The race was won by Prize Fighter, a 30/1 rank outsider, who finished a short-head ahead of another 20/1 long shot Always Smile, with favourite Ice Age a further short head away.
An angry mob of nearly 100 punters who felt the jockey had hooked the horse, marched into the paddock area, some of them crowding the weighing room, baying for the English jockey’s blood.
Dwyer was lucky to somehow escape the protesters’ attention when he surreptitiously entered the weighing room from a small, side gate. The authorities sought help from police, who thankfully arrived soon, but angry protesters were in no mood to vacate the area, and were seen demanding the race to be declared ‘null and void’, in effect cancelling all bets and returning the punters’ money.
The stewards too were not happy with Dwyer’s ride, and immediately swung into action, ordering an inquiry into the running of the race. “Yes, prima facie, we felt the jockey (Dwyer) had not given a fair ride to the horse,” club chairman KN Dhunjibhoy told MiD DAY later in the evening.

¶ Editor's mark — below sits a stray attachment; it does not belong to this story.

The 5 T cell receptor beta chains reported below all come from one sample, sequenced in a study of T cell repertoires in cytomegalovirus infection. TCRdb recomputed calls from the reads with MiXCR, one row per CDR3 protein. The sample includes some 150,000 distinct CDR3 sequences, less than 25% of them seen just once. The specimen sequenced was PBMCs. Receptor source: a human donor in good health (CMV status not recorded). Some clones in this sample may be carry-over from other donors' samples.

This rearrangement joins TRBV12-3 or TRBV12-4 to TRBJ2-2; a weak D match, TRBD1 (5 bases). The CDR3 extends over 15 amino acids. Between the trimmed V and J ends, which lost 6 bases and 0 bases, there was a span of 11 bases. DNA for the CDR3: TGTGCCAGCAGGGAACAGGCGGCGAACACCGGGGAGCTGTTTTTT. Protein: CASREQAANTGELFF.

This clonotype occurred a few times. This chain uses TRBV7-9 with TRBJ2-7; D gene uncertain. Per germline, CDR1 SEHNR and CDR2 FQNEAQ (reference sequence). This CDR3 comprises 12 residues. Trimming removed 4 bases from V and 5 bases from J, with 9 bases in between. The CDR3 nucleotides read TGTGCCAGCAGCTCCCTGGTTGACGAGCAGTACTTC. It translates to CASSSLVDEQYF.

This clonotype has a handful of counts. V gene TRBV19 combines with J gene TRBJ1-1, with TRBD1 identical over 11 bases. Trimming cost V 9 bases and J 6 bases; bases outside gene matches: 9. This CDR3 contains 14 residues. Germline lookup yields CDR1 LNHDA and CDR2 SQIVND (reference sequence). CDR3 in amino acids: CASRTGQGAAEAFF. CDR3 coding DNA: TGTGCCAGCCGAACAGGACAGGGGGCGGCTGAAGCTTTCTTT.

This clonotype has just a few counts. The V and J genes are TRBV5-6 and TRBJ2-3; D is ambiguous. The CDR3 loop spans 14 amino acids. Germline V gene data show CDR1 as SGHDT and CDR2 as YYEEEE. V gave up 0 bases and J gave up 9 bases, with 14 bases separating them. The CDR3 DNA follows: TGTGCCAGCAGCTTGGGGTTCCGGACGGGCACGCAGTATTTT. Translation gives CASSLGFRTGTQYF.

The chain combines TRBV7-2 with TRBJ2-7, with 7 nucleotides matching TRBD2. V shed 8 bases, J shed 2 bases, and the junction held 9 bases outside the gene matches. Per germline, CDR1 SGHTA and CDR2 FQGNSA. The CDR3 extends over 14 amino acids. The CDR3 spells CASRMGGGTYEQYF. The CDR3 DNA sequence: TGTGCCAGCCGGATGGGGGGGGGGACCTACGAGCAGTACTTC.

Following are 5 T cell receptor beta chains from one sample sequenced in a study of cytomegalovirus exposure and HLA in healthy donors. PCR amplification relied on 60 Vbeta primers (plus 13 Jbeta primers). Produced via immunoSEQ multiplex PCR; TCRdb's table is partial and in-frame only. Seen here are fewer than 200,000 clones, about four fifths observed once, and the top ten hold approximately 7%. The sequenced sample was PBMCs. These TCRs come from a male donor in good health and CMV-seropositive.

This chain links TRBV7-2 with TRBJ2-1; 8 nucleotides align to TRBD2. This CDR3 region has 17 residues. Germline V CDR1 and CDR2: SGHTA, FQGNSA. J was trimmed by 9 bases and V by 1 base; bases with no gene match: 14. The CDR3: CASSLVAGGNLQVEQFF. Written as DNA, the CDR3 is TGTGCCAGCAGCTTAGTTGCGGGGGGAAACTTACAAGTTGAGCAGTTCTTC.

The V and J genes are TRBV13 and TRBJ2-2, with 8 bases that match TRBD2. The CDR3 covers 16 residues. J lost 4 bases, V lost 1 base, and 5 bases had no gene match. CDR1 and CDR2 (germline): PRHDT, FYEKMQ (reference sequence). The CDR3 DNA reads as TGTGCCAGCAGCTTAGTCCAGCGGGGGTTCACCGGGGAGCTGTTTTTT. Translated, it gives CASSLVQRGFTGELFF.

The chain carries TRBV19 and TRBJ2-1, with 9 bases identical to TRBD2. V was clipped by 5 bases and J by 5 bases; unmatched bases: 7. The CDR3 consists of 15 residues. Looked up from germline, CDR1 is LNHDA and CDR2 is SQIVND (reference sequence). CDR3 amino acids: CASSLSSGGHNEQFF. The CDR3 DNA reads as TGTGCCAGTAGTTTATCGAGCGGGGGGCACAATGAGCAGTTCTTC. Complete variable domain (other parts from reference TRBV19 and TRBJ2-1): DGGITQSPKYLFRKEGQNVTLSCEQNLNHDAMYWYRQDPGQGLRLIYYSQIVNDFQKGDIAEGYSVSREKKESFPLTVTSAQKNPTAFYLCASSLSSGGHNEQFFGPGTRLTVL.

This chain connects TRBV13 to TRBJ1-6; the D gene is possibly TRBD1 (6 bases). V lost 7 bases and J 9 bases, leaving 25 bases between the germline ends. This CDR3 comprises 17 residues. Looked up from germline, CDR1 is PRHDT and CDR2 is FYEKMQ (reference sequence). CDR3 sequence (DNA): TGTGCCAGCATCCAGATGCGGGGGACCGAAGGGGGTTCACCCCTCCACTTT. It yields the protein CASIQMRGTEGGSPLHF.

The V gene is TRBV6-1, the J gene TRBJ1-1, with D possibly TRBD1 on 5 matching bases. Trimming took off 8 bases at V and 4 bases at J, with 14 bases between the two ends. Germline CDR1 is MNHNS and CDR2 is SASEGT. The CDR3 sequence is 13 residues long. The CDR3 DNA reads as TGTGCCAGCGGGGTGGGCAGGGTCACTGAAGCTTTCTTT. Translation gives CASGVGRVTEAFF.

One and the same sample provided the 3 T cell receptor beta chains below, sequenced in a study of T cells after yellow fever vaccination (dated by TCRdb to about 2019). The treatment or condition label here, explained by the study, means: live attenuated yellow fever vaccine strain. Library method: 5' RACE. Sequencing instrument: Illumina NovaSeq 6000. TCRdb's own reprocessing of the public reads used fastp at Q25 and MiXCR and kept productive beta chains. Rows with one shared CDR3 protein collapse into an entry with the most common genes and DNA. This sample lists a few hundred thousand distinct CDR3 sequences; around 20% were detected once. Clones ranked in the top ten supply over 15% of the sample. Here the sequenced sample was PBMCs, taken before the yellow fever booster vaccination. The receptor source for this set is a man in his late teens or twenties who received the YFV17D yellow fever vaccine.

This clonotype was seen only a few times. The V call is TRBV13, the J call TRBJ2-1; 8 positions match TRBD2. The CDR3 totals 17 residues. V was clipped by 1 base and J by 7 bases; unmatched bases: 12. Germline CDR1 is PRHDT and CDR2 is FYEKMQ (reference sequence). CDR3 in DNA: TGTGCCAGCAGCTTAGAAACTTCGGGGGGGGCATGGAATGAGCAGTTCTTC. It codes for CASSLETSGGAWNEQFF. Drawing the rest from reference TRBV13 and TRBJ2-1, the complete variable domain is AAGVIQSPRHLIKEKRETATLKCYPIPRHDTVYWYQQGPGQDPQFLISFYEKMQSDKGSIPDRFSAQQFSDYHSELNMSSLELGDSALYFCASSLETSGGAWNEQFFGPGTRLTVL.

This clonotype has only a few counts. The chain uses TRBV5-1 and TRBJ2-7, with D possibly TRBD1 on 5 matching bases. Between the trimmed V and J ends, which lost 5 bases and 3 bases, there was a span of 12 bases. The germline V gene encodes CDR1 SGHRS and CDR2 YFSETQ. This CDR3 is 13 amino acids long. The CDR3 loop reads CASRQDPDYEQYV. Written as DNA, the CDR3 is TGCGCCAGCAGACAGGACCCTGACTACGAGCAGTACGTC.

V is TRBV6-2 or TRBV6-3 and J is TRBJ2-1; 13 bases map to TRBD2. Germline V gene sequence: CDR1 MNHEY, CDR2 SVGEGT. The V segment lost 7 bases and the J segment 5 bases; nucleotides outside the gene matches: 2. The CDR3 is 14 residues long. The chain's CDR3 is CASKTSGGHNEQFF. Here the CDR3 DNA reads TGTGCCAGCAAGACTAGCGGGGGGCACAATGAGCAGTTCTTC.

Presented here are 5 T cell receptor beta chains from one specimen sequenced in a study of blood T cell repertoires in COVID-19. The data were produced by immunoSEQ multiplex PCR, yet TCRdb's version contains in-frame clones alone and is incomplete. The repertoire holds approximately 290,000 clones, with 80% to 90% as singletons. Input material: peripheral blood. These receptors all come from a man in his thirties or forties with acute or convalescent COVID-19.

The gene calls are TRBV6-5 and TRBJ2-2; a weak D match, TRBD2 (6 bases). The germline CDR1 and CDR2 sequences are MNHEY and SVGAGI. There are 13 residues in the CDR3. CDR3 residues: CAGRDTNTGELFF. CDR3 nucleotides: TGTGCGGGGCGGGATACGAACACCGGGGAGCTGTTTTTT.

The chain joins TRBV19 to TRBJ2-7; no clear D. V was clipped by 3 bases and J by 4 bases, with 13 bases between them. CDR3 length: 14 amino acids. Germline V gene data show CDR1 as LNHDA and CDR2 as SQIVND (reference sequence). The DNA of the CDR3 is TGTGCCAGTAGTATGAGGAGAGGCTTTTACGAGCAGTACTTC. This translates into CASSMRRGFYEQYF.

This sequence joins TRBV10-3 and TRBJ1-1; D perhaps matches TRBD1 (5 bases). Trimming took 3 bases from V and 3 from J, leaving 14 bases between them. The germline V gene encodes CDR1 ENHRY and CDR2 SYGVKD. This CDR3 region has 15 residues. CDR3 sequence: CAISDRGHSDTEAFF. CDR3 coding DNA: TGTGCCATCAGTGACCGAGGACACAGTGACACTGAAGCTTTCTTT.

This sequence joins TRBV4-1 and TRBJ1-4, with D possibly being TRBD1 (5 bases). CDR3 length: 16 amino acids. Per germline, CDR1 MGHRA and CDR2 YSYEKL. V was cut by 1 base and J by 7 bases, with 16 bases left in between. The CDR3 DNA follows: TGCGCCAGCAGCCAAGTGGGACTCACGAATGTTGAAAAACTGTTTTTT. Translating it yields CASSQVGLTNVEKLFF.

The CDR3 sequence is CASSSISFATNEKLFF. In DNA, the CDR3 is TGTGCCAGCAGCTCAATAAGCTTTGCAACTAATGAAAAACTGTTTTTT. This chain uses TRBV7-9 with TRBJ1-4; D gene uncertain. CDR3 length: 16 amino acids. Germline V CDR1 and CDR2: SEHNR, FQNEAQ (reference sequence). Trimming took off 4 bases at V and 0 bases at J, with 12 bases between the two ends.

“So under rule 31 (c), we decided to treat Ice Age as a non-starter, refunding all bets on that horse, and have directed the stipendiary stewards to conduct a detailed inquiry into the affair,” he added.
Dhunjibhoy also revealed the jockey was questioned and his statement was recorded. “Since it was pointed out that the horse also broke a blood vessel we have asked the chief veterinary officer to thoroughly check the horse in question and submit a detailed report,” Dhunjibhoy said.
This is the second such case in recent times when violent public protests were made against a jockey’s ride. The earlier case involved apprentice jockey Tushar Nemane during the 2012 Pune season when he rode a horse named Celsius to lose. Nemane later owned up and is presently under suspension.
While in the Celsius’ case, the entire race was declared null and void, the stewards yesterday chose to take a different course of action by refunding bets only on the losing favourite who was allegedly not given a fair ride. When asked about it, Dhunjibhoy said, “The Celsius case involved more than one horse who were not allowed to run on merit, whereas here all other horses, including winner Prize Fighter, have run their true race, so we decided to let the winner keep the race.”
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